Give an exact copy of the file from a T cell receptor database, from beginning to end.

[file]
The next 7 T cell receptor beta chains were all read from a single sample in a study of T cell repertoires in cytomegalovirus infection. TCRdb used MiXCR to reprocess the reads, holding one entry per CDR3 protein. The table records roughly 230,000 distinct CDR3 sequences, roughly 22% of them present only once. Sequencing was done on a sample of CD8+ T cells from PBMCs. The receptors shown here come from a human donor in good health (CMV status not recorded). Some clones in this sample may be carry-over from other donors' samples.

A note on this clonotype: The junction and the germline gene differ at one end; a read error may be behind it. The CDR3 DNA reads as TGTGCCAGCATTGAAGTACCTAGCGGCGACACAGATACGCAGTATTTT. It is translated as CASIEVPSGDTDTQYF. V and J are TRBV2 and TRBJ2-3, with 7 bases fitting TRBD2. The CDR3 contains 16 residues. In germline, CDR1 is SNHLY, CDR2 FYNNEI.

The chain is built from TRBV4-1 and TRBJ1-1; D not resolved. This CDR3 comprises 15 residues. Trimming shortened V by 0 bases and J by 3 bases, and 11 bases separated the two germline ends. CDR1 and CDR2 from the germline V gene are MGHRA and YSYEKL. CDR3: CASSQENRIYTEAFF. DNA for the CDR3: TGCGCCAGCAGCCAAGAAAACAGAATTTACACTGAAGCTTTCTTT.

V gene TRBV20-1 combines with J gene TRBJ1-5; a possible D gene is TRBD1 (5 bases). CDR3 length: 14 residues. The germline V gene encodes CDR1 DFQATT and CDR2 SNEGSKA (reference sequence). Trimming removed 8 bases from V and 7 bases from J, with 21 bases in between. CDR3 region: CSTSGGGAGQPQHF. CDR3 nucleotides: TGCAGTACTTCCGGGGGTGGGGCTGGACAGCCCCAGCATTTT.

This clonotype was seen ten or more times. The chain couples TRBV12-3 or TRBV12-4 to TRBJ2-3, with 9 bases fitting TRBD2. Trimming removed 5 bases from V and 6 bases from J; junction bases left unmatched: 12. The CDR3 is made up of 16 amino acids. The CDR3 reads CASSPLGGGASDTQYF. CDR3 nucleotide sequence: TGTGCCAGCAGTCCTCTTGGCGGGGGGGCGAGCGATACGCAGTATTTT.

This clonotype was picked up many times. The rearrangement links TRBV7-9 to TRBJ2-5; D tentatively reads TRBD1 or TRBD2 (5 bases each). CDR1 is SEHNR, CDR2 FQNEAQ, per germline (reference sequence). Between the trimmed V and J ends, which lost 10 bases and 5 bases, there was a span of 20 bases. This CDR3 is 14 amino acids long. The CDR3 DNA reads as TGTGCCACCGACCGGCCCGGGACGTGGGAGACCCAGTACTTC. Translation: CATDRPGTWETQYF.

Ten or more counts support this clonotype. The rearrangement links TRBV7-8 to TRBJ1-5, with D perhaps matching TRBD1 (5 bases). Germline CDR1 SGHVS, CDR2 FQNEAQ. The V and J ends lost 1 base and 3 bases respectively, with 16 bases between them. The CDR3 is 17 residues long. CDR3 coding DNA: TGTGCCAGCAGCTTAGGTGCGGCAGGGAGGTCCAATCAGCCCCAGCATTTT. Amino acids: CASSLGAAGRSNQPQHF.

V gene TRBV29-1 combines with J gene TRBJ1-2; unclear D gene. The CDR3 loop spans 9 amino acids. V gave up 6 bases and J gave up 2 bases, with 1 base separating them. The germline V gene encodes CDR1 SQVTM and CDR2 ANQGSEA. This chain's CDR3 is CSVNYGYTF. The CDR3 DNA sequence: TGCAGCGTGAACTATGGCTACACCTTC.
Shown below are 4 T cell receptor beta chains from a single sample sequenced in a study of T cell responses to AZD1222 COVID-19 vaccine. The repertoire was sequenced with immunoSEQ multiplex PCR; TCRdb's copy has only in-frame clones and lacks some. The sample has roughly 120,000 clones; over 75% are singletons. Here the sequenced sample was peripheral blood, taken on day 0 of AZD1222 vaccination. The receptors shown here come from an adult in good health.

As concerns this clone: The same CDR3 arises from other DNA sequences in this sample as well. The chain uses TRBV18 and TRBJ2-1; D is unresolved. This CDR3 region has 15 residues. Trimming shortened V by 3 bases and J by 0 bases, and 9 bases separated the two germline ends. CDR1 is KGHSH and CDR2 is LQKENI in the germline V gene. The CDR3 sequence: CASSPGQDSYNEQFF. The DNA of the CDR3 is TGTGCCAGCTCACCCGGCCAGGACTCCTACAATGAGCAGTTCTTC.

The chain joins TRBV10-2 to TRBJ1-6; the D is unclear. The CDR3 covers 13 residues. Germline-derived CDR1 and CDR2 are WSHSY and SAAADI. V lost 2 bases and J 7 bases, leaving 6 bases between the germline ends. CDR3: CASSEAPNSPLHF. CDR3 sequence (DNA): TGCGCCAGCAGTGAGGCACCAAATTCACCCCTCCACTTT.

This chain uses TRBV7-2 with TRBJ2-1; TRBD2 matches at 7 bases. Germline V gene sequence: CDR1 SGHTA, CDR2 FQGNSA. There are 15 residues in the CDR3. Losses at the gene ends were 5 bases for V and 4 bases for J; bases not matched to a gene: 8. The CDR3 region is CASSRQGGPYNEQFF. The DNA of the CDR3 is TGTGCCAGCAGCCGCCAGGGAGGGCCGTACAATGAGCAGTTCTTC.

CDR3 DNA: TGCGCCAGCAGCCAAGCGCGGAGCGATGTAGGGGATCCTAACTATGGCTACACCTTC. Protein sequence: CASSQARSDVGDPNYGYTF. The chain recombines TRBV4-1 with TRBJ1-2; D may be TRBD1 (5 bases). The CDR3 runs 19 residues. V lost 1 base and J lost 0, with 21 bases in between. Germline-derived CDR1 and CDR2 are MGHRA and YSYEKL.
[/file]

The next 7 T cell receptor beta chains were all read from a single sample in a study of T cell repertoires in cytomegalovirus infection. TCRdb used MiXCR to reprocess the reads, holding one entry per CDR3 protein. The table records roughly 230,000 distinct CDR3 sequences, roughly 22% of them present only once. Sequencing was done on a sample of CD8+ T cells from PBMCs. The receptors shown here come from a human donor in good health (CMV status not recorded). Some clones in this sample may be carry-over from other donors' samples.

A note on this clonotype: The junction and the germline gene differ at one end; a read error may be behind it. The CDR3 DNA reads as TGTGCCAGCATTGAAGTACCTAGCGGCGACACAGATACGCAGTATTTT. It is translated as CASIEVPSGDTDTQYF. V and J are TRBV2 and TRBJ2-3, with 7 bases fitting TRBD2. The CDR3 contains 16 residues. In germline, CDR1 is SNHLY, CDR2 FYNNEI.

The chain is built from TRBV4-1 and TRBJ1-1; D not resolved. This CDR3 comprises 15 residues. Trimming shortened V by 0 bases and J by 3 bases, and 11 bases separated the two germline ends. CDR1 and CDR2 from the germline V gene are MGHRA and YSYEKL. CDR3: CASSQENRIYTEAFF. DNA for the CDR3: TGCGCCAGCAGCCAAGAAAACAGAATTTACACTGAAGCTTTCTTT.

V gene TRBV20-1 combines with J gene TRBJ1-5; a possible D gene is TRBD1 (5 bases). CDR3 length: 14 residues. The germline V gene encodes CDR1 DFQATT and CDR2 SNEGSKA (reference sequence). Trimming removed 8 bases from V and 7 bases from J, with 21 bases in between. CDR3 region: CSTSGGGAGQPQHF. CDR3 nucleotides: TGCAGTACTTCCGGGGGTGGGGCTGGACAGCCCCAGCATTTT.

This clonotype was seen ten or more times. The chain couples TRBV12-3 or TRBV12-4 to TRBJ2-3, with 9 bases fitting TRBD2. Trimming removed 5 bases from V and 6 bases from J; junction bases left unmatched: 12. The CDR3 is made up of 16 amino acids. The CDR3 reads CASSPLGGGASDTQYF. CDR3 nucleotide sequence: TGTGCCAGCAGTCCTCTTGGCGGGGGGGCGAGCGATACGCAGTATTTT.

This clonotype was picked up many times. The rearrangement links TRBV7-9 to TRBJ2-5; D tentatively reads TRBD1 or TRBD2 (5 bases each). CDR1 is SEHNR, CDR2 FQNEAQ, per germline (reference sequence). Between the trimmed V and J ends, which lost 10 bases and 5 bases, there was a span of 20 bases. This CDR3 is 14 amino acids long. The CDR3 DNA reads as TGTGCCACCGACCGGCCCGGGACGTGGGAGACCCAGTACTTC. Translation: CATDRPGTWETQYF.

Ten or more counts support this clonotype. The rearrangement links TRBV7-8 to TRBJ1-5, with D perhaps matching TRBD1 (5 bases). Germline CDR1 SGHVS, CDR2 FQNEAQ. The V and J ends lost 1 base and 3 bases respectively, with 16 bases between them. The CDR3 is 17 residues long. CDR3 coding DNA: TGTGCCAGCAGCTTAGGTGCGGCAGGGAGGTCCAATCAGCCCCAGCATTTT. Amino acids: CASSLGAAGRSNQPQHF.

V gene TRBV29-1 combines with J gene TRBJ1-2; unclear D gene. The CDR3 loop spans 9 amino acids. V gave up 6 bases and J gave up 2 bases, with 1 base separating them. The germline V gene encodes CDR1 SQVTM and CDR2 ANQGSEA. This chain's CDR3 is CSVNYGYTF. The CDR3 DNA sequence: TGCAGCGTGAACTATGGCTACACCTTC.
Shown below are 4 T cell receptor beta chains from a single sample sequenced in a study of T cell responses to AZD1222 COVID-19 vaccine. The repertoire was sequenced with immunoSEQ multiplex PCR; TCRdb's copy has only in-frame clones and lacks some. The sample has roughly 120,000 clones; over 75% are singletons. Here the sequenced sample was peripheral blood, taken on day 0 of AZD1222 vaccination. The receptors shown here come from an adult in good health.

As concerns this clone: The same CDR3 arises from other DNA sequences in this sample as well. The chain uses TRBV18 and TRBJ2-1; D is unresolved. This CDR3 region has 15 residues. Trimming shortened V by 3 bases and J by 0 bases, and 9 bases separated the two germline ends. CDR1 is KGHSH and CDR2 is LQKENI in the germline V gene. The CDR3 sequence: CASSPGQDSYNEQFF. The DNA of the CDR3 is TGTGCCAGCTCACCCGGCCAGGACTCCTACAATGAGCAGTTCTTC.

The chain joins TRBV10-2 to TRBJ1-6; the D is unclear. The CDR3 covers 13 residues. Germline-derived CDR1 and CDR2 are WSHSY and SAAADI. V lost 2 bases and J 7 bases, leaving 6 bases between the germline ends. CDR3: CASSEAPNSPLHF. CDR3 sequence (DNA): TGCGCCAGCAGTGAGGCACCAAATTCACCCCTCCACTTT.

This chain uses TRBV7-2 with TRBJ2-1; TRBD2 matches at 7 bases. Germline V gene sequence: CDR1 SGHTA, CDR2 FQGNSA. There are 15 residues in the CDR3. Losses at the gene ends were 5 bases for V and 4 bases for J; bases not matched to a gene: 8. The CDR3 region is CASSRQGGPYNEQFF. The DNA of the CDR3 is TGTGCCAGCAGCCGCCAGGGAGGGCCGTACAATGAGCAGTTCTTC.

CDR3 DNA: TGCGCCAGCAGCCAAGCGCGGAGCGATGTAGGGGATCCTAACTATGGCTACACCTTC. Protein sequence: CASSQARSDVGDPNYGYTF. The chain recombines TRBV4-1 with TRBJ1-2; D may be TRBD1 (5 bases). The CDR3 runs 19 residues. V lost 1 base and J lost 0, with 21 bases in between. Germline-derived CDR1 and CDR2 are MGHRA and YSYEKL.